I always puzzled why the two steps are so different in complexity: almost for any proof checking the basis assertion is simple mechanical procedure, while most of the work deferred to proving inductive step. What if we divorce the basis and inductive step? The assertions where basis is true while the inductive step fails are plentiful and easy to come by (e.g. "All natural numbers are odd").
The case where inductive step is valid but basis fails seems to be more subtle. Assertion involving total order on natural numbers are one example ("All natural numbers are greater than 5"). I'm looking for little more sophisticated assertion where we can't bluntly leverage transitivity of the order relation. Any equality where inductive step is valid but basis fails?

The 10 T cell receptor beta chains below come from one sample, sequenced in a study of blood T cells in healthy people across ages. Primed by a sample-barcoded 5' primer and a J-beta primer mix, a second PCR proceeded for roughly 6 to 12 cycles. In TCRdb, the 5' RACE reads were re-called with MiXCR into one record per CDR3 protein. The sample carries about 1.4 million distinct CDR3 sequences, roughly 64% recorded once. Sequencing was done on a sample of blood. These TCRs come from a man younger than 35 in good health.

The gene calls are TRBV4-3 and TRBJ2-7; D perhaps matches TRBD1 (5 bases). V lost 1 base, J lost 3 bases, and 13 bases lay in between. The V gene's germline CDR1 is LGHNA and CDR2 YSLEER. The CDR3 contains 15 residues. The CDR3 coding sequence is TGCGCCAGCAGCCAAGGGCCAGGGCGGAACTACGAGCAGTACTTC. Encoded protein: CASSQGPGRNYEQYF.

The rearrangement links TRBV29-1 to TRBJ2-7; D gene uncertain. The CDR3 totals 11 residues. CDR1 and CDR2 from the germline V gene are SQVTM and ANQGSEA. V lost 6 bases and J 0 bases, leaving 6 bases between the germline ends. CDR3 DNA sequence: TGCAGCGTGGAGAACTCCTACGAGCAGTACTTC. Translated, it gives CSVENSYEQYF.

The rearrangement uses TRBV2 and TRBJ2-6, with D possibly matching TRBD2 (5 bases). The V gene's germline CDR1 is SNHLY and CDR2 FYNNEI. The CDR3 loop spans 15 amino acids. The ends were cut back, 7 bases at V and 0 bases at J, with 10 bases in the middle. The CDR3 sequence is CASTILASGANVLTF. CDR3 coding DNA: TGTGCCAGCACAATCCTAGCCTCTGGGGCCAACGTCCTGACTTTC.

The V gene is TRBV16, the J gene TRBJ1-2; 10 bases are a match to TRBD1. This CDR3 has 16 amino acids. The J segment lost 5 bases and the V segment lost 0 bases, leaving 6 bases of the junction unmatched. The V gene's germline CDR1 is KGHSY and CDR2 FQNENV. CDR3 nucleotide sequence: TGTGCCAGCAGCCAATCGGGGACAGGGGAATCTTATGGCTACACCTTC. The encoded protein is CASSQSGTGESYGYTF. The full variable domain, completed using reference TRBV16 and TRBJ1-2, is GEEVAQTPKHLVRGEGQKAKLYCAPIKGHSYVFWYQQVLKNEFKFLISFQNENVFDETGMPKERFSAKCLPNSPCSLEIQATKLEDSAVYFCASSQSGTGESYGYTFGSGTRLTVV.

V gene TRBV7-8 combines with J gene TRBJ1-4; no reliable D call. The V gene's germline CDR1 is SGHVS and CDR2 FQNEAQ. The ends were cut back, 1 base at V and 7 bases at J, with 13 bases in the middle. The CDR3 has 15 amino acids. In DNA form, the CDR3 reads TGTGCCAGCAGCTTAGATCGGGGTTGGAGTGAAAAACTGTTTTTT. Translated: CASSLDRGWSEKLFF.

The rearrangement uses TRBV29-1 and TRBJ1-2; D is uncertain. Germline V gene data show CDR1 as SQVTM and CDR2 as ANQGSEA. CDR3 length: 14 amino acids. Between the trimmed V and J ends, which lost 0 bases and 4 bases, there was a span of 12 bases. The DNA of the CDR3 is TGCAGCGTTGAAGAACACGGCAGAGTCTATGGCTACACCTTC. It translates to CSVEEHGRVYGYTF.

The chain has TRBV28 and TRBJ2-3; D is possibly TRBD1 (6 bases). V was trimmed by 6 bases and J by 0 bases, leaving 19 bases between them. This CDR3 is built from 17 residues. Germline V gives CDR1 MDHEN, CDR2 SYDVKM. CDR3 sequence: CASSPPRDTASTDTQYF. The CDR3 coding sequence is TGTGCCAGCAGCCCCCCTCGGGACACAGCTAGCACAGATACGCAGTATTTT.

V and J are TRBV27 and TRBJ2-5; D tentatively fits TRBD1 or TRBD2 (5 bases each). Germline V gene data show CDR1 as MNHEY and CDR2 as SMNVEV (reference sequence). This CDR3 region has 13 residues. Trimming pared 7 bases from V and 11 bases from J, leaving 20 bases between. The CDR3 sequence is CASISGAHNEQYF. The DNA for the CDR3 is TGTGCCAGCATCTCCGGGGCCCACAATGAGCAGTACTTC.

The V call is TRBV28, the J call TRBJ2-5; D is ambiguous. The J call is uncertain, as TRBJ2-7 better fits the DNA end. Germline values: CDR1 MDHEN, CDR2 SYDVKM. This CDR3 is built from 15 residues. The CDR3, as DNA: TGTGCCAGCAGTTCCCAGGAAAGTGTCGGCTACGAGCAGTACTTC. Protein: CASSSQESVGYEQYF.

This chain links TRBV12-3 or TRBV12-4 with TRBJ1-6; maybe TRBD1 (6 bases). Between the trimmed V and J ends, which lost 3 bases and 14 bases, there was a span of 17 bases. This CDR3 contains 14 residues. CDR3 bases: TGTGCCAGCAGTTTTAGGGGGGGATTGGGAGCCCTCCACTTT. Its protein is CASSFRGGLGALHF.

The standard lattice technique of converting inequality to equality ( $x \preceq y \Leftrightarrow GCD(x,y)=x $ is one example which hints that equalities where inductive step is valid but basis fails must be common, but I would like to see analytic closed form expression, e.g polynomial.
Edit: Little reflection upon Tomasz comment prompts that the question must be constrained to satisfiable formulas. Then, there exists $N$ such that the assertion is true, and induction step proves that the statement is valid for all numbers greater than $N$. It becomes evident that no polynomial equality fits this requirement.